This Thanksgiving, families can join Ralph and Vanellope on a crazy adventure through the world wide web in Disney’s Ralph Breaks the Internet. At a recent press conference in Beverly Hills, the cast and creative team reunited in advance of the world premiere to discuss the film and answer questions. Why the Internet? According to Director Rich Moore, “[It’s] the perfect place for a character who’s insecure about himself.”
“We looked at the last line of the first movie where Ralph says… ‘If that little kid likes me, how bad can I be?’ And it seemed at the time so sweet, it’s a wonderful sentiment, but then as we continued to kind of pick at it, we said that’s really, really dysfunctional. That this guy is defining himself by what his best friend thinks. And it’s a great best friend, but what if she were not to like him someday? What would that lead to?”
John C. Reilly returns as the voice of Ralph and added his own perspective to the discussion. “The internet is this literally infinite landscape… there’s a lot of really fun metaphors that are also played with in the film and this idea that the arcade is like the childhood arena of their friendship and the Internet represents the sort of larger world beyond as they grow and mature and Ralph’s not… Ralph really works so hard to get a friend in that first one. He’s like ‘Got it, rest of life solved.’ And then Vanellope starts to grow and mature and realizing that she wants to feel like she belongs somewhere and it’s not her candy game. So I think a lot of kids and adults are finding a lot of things that they can relate to in terms of the way relationships evolve. I think there’s something here for a lot of people and certainly a lot of jokes that operate on a lot of levels.”
John C. Reilly’s passion for this film was evident in the way he talked about the subject matter “The Internet is the central issue of our time. Our relationship to this technology, its power and its effect on us, we don’t even quite understand yet. It’s as powerful as a nuclear bomb but uses other means. So it was really exciting in the context of an entertaining Disney film to talk about some of these issues in a really real way. You know, its effect on people, why do we crave the anonymous acceptance of people we don’t know? All of this stuff. The way we’re bombarded with commerce on the Internet. So we made this fun, entertaining story, but I think… you come away from this film thinking about some of the most important issues of our time.”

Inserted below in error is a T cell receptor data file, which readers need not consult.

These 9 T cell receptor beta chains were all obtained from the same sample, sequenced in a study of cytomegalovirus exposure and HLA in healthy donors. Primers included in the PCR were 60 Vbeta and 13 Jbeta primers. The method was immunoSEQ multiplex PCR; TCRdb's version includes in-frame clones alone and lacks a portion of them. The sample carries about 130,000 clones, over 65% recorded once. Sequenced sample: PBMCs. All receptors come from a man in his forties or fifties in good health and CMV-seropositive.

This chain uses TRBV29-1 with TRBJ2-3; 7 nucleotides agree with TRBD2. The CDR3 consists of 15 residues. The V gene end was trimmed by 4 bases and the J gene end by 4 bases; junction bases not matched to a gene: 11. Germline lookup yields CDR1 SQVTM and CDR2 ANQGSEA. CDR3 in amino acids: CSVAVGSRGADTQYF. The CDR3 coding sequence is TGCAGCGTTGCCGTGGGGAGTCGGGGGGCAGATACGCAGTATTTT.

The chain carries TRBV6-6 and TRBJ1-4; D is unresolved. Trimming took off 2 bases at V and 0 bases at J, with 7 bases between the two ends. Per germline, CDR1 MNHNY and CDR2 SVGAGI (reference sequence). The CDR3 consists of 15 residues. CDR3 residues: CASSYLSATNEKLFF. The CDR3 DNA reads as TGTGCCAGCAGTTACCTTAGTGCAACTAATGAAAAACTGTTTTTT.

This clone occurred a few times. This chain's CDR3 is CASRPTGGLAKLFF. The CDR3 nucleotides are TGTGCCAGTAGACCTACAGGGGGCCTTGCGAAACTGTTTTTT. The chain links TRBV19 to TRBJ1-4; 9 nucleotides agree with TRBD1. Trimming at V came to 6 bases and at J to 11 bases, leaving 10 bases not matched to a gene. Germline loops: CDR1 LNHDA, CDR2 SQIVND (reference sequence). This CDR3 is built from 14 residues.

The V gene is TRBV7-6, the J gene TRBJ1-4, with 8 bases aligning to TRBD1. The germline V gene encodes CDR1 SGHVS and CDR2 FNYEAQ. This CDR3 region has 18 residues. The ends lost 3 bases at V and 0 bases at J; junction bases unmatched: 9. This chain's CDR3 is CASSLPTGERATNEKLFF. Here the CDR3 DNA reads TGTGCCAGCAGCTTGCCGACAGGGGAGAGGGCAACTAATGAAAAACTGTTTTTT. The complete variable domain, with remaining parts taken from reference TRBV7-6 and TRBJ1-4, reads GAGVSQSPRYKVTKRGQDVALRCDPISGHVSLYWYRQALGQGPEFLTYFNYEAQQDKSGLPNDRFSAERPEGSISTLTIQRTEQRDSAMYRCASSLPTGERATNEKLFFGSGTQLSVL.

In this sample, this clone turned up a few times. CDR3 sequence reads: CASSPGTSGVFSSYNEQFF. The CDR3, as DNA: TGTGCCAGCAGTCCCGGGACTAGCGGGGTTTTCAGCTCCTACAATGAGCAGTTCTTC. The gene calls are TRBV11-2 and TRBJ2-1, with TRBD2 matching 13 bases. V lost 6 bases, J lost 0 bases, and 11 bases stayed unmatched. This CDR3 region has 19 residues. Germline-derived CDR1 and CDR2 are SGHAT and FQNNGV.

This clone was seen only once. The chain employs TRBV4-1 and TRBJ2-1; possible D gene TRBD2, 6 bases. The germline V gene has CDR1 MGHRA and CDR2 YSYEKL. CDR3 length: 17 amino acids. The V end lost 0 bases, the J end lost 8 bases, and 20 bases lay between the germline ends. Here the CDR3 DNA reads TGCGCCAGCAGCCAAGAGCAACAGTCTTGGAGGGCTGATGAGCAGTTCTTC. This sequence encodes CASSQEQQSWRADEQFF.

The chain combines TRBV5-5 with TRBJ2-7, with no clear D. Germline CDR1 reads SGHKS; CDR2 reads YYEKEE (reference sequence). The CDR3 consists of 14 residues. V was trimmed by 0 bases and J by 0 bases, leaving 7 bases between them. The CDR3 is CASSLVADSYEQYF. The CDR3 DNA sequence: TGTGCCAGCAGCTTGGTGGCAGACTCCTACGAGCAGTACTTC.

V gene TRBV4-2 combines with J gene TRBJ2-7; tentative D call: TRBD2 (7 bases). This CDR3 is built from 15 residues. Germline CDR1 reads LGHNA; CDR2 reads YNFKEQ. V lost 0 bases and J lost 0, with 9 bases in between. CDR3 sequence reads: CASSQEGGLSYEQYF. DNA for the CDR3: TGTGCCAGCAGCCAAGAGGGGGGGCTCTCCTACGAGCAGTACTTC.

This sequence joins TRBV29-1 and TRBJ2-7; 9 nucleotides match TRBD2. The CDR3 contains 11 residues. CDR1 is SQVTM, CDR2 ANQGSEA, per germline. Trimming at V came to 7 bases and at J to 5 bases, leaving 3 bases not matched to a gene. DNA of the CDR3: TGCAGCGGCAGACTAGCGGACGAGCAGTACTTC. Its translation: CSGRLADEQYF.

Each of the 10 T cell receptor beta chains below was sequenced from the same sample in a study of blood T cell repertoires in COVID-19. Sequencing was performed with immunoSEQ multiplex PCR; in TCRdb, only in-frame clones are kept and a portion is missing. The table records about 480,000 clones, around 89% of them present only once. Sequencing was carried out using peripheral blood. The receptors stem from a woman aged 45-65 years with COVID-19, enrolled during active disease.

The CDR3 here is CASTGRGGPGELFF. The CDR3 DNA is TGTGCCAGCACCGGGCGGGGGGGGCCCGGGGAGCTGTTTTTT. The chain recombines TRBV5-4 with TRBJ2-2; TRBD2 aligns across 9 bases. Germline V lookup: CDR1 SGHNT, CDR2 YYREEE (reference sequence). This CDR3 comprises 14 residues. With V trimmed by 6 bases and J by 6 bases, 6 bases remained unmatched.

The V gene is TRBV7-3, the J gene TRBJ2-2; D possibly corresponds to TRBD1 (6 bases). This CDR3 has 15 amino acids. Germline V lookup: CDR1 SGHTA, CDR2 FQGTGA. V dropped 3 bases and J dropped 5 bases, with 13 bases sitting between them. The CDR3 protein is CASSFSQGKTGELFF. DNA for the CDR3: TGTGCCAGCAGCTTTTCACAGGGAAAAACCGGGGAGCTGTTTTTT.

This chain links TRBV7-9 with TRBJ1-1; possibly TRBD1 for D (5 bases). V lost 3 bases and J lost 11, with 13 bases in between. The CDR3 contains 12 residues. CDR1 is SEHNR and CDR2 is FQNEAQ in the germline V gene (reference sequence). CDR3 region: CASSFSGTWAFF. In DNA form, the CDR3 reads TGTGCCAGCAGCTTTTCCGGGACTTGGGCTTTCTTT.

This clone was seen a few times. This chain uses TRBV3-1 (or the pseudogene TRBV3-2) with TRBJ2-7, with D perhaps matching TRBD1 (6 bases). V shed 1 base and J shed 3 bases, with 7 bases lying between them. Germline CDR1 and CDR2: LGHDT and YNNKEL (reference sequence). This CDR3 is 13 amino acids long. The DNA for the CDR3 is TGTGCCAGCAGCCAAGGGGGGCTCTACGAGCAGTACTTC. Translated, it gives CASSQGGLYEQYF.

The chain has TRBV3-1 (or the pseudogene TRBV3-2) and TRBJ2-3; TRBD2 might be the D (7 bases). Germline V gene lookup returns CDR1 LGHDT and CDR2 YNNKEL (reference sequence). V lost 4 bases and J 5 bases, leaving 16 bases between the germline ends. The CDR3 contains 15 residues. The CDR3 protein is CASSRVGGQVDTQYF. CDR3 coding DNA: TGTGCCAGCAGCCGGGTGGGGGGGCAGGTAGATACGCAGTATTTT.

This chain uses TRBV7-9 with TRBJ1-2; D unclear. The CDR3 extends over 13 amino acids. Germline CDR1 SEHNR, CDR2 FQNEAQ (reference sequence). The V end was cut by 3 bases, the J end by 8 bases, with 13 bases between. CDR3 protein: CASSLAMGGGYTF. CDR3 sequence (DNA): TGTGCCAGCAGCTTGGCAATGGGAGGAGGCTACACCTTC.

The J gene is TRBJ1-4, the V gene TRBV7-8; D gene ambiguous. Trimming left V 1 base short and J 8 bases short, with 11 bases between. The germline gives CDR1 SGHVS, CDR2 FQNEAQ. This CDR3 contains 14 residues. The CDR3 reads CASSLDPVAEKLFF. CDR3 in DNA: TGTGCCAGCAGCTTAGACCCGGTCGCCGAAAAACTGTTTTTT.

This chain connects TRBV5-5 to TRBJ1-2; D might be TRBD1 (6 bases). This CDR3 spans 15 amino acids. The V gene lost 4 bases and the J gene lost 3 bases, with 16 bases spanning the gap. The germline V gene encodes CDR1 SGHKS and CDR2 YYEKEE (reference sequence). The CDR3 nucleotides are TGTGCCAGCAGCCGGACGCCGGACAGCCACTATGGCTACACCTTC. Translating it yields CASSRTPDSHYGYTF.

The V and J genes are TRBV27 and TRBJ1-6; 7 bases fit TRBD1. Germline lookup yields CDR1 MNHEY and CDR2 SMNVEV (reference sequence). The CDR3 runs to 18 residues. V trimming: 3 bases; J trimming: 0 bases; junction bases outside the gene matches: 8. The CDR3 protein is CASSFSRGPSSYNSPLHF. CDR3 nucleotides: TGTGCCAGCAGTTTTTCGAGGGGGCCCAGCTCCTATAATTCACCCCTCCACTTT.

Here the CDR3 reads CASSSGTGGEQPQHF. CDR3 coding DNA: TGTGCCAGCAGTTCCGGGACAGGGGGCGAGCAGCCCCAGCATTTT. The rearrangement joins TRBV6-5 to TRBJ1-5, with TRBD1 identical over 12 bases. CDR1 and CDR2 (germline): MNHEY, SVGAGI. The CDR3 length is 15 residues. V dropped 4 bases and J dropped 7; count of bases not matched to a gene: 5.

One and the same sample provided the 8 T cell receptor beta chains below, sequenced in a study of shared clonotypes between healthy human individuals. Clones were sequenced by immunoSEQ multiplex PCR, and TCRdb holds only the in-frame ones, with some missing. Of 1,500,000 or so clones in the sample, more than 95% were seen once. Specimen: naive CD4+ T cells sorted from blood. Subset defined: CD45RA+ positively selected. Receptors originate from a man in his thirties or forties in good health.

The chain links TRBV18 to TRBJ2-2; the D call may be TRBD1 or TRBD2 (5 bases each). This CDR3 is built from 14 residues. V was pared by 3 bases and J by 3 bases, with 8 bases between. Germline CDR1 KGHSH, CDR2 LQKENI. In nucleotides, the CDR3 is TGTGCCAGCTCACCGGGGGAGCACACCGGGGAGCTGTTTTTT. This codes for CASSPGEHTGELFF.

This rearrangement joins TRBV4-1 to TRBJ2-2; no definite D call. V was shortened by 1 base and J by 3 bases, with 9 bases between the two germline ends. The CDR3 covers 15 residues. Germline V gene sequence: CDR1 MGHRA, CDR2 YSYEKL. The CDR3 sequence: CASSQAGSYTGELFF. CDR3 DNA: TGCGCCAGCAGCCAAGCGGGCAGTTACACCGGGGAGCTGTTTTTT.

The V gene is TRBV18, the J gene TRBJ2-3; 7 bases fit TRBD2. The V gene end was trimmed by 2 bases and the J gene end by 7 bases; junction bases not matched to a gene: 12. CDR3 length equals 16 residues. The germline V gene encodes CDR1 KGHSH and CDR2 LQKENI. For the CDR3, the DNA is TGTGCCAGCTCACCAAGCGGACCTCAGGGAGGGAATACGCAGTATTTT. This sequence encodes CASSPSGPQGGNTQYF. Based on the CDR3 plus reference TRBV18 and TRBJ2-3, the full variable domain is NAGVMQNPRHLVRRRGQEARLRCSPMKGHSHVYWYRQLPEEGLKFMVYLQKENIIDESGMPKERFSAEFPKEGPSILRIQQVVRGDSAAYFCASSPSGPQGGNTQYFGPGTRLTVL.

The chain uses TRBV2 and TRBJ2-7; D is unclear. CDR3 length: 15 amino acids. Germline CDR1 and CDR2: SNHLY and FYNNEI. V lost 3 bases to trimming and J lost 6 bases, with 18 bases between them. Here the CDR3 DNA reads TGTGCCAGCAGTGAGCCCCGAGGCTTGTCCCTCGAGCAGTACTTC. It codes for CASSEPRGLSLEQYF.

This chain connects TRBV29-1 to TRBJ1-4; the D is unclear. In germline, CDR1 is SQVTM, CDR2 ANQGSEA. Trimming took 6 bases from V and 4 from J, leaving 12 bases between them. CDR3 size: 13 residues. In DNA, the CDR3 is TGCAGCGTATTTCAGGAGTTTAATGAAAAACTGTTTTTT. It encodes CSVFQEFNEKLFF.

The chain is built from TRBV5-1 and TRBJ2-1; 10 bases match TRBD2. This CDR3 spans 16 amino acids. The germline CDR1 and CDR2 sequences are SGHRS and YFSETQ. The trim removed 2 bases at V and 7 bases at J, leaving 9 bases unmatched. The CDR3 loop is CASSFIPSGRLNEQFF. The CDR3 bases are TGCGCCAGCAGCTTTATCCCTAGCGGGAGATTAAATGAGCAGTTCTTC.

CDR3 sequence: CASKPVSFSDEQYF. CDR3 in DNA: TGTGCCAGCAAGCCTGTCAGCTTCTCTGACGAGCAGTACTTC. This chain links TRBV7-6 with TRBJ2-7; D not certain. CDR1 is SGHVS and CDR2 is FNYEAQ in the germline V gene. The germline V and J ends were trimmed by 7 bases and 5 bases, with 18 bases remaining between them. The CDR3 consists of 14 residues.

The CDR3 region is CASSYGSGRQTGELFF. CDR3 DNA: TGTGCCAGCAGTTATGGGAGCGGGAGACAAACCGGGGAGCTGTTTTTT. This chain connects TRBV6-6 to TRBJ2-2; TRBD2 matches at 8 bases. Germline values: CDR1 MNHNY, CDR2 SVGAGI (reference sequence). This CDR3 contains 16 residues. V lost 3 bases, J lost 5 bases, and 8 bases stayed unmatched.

One of the ways the film handles Internet culture is through a character named Yesss, voiced by Taraji P. Henson. “She’s a go-getter, she’s the head of a company, you know, she’s no nonsense, she has heart. My favorite scene is when Ralph finds himself in the comment section, in the comment room, and she comes and she tells him it’s not you, it’s them. They’re mean, they’re hurt so they’re hurting you. It grounded the film for me and it grounded the character for me. Made her multidimensional and then getting to voice with amazing actors, it’s just a no brainer for me.”
Speaking of amazing voice actors, Sarah Silverman revealed the unique recording process for Ralph Breaks the Internet that most animation studios don’t attempt. “We get to record together… we get to improvise, they give us a lot of freedom, we collaborate a lot and the script itself is so fantastic and it’s really fun. I think they always book about maybe an extra hour of time that they need because we get real chatty.”